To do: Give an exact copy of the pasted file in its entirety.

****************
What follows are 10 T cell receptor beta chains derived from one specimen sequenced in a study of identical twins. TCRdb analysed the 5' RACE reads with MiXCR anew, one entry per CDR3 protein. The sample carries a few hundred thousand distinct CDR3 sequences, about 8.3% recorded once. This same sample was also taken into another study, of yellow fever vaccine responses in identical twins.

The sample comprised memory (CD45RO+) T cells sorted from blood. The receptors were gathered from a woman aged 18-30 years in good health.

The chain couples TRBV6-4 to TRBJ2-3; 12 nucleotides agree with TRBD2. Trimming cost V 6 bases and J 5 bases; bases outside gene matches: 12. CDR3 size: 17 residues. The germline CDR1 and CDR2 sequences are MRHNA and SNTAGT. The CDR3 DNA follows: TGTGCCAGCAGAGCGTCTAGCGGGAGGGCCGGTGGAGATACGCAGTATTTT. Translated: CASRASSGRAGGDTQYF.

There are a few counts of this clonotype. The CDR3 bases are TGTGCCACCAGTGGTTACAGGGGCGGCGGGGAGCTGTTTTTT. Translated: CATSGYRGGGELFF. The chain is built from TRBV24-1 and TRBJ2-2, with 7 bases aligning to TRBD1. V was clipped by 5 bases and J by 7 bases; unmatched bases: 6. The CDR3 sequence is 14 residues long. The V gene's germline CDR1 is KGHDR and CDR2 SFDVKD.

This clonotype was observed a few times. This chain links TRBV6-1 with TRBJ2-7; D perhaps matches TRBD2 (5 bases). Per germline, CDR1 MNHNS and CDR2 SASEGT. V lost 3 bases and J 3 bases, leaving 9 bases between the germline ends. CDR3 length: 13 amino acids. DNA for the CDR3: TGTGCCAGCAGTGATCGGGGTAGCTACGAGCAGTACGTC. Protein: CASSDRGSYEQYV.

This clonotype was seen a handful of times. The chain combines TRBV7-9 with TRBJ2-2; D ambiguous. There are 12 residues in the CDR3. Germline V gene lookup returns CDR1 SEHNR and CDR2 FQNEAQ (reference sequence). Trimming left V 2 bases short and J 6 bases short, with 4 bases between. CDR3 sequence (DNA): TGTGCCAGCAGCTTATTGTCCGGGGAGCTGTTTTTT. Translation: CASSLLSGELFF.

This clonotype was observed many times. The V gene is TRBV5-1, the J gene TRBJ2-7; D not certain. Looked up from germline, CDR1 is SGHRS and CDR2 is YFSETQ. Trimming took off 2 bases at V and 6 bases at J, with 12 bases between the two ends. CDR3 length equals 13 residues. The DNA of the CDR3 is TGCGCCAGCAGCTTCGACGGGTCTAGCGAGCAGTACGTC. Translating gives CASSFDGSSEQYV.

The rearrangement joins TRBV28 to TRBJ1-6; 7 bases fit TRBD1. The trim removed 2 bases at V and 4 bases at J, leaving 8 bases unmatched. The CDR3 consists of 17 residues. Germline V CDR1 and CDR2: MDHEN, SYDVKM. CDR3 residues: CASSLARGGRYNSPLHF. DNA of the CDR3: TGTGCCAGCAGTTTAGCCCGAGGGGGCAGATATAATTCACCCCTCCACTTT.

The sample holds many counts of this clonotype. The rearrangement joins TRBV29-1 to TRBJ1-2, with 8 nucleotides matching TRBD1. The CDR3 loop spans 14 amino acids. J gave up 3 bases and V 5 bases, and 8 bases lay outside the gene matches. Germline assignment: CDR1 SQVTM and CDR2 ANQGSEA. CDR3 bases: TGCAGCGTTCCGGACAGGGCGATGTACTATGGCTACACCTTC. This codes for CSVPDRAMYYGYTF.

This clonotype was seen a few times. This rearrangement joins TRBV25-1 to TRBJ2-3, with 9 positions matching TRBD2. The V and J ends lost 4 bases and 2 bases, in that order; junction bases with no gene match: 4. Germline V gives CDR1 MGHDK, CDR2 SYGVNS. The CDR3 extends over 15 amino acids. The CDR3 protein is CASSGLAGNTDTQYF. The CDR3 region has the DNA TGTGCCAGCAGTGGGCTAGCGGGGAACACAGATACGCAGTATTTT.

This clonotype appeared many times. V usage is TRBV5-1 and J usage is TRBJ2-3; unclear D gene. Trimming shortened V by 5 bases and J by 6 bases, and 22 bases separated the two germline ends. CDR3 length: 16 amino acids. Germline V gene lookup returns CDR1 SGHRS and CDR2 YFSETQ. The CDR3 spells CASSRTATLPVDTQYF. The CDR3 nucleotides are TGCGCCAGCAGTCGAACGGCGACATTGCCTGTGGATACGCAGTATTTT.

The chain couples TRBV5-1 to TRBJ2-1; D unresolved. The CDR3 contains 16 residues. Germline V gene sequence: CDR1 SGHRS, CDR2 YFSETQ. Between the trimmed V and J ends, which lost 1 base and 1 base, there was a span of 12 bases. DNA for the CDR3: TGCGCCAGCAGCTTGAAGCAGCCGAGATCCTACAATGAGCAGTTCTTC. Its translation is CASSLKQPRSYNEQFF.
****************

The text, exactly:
What follows are 10 T cell receptor beta chains derived from one specimen sequenced in a study of identical twins. TCRdb analysed the 5' RACE reads with MiXCR anew, one entry per CDR3 protein. The sample carries a few hundred thousand distinct CDR3 sequences, about 8.3% recorded once. This same sample was also taken into another study, of yellow fever vaccine responses in identical twins.

The sample comprised memory (CD45RO+) T cells sorted from blood. The receptors were gathered from a woman aged 18-30 years in good health.

The chain couples TRBV6-4 to TRBJ2-3; 12 nucleotides agree with TRBD2. Trimming cost V 6 bases and J 5 bases; bases outside gene matches: 12. CDR3 size: 17 residues. The germline CDR1 and CDR2 sequences are MRHNA and SNTAGT. The CDR3 DNA follows: TGTGCCAGCAGAGCGTCTAGCGGGAGGGCCGGTGGAGATACGCAGTATTTT. Translated: CASRASSGRAGGDTQYF.

There are a few counts of this clonotype. The CDR3 bases are TGTGCCACCAGTGGTTACAGGGGCGGCGGGGAGCTGTTTTTT. Translated: CATSGYRGGGELFF. The chain is built from TRBV24-1 and TRBJ2-2, with 7 bases aligning to TRBD1. V was clipped by 5 bases and J by 7 bases; unmatched bases: 6. The CDR3 sequence is 14 residues long. The V gene's germline CDR1 is KGHDR and CDR2 SFDVKD.

This clonotype was observed a few times. This chain links TRBV6-1 with TRBJ2-7; D perhaps matches TRBD2 (5 bases). Per germline, CDR1 MNHNS and CDR2 SASEGT. V lost 3 bases and J 3 bases, leaving 9 bases between the germline ends. CDR3 length: 13 amino acids. DNA for the CDR3: TGTGCCAGCAGTGATCGGGGTAGCTACGAGCAGTACGTC. Protein: CASSDRGSYEQYV.

This clonotype was seen a handful of times. The chain combines TRBV7-9 with TRBJ2-2; D ambiguous. There are 12 residues in the CDR3. Germline V gene lookup returns CDR1 SEHNR and CDR2 FQNEAQ (reference sequence). Trimming left V 2 bases short and J 6 bases short, with 4 bases between. CDR3 sequence (DNA): TGTGCCAGCAGCTTATTGTCCGGGGAGCTGTTTTTT. Translation: CASSLLSGELFF.

This clonotype was observed many times. The V gene is TRBV5-1, the J gene TRBJ2-7; D not certain. Looked up from germline, CDR1 is SGHRS and CDR2 is YFSETQ. Trimming took off 2 bases at V and 6 bases at J, with 12 bases between the two ends. CDR3 length equals 13 residues. The DNA of the CDR3 is TGCGCCAGCAGCTTCGACGGGTCTAGCGAGCAGTACGTC. Translating gives CASSFDGSSEQYV.

The rearrangement joins TRBV28 to TRBJ1-6; 7 bases fit TRBD1. The trim removed 2 bases at V and 4 bases at J, leaving 8 bases unmatched. The CDR3 consists of 17 residues. Germline V CDR1 and CDR2: MDHEN, SYDVKM. CDR3 residues: CASSLARGGRYNSPLHF. DNA of the CDR3: TGTGCCAGCAGTTTAGCCCGAGGGGGCAGATATAATTCACCCCTCCACTTT.

The sample holds many counts of this clonotype. The rearrangement joins TRBV29-1 to TRBJ1-2, with 8 nucleotides matching TRBD1. The CDR3 loop spans 14 amino acids. J gave up 3 bases and V 5 bases, and 8 bases lay outside the gene matches. Germline assignment: CDR1 SQVTM and CDR2 ANQGSEA. CDR3 bases: TGCAGCGTTCCGGACAGGGCGATGTACTATGGCTACACCTTC. This codes for CSVPDRAMYYGYTF.

This clonotype was seen a few times. This rearrangement joins TRBV25-1 to TRBJ2-3, with 9 positions matching TRBD2. The V and J ends lost 4 bases and 2 bases, in that order; junction bases with no gene match: 4. Germline V gives CDR1 MGHDK, CDR2 SYGVNS. The CDR3 extends over 15 amino acids. The CDR3 protein is CASSGLAGNTDTQYF. The CDR3 region has the DNA TGTGCCAGCAGTGGGCTAGCGGGGAACACAGATACGCAGTATTTT.

This clonotype appeared many times. V usage is TRBV5-1 and J usage is TRBJ2-3; unclear D gene. Trimming shortened V by 5 bases and J by 6 bases, and 22 bases separated the two germline ends. CDR3 length: 16 amino acids. Germline V gene lookup returns CDR1 SGHRS and CDR2 YFSETQ. The CDR3 spells CASSRTATLPVDTQYF. The CDR3 nucleotides are TGCGCCAGCAGTCGAACGGCGACATTGCCTGTGGATACGCAGTATTTT.

The chain couples TRBV5-1 to TRBJ2-1; D unresolved. The CDR3 contains 16 residues. Germline V gene sequence: CDR1 SGHRS, CDR2 YFSETQ. Between the trimmed V and J ends, which lost 1 base and 1 base, there was a span of 12 bases. DNA for the CDR3: TGCGCCAGCAGCTTGAAGCAGCCGAGATCCTACAATGAGCAGTTCTTC. Its translation is CASSLKQPRSYNEQFF.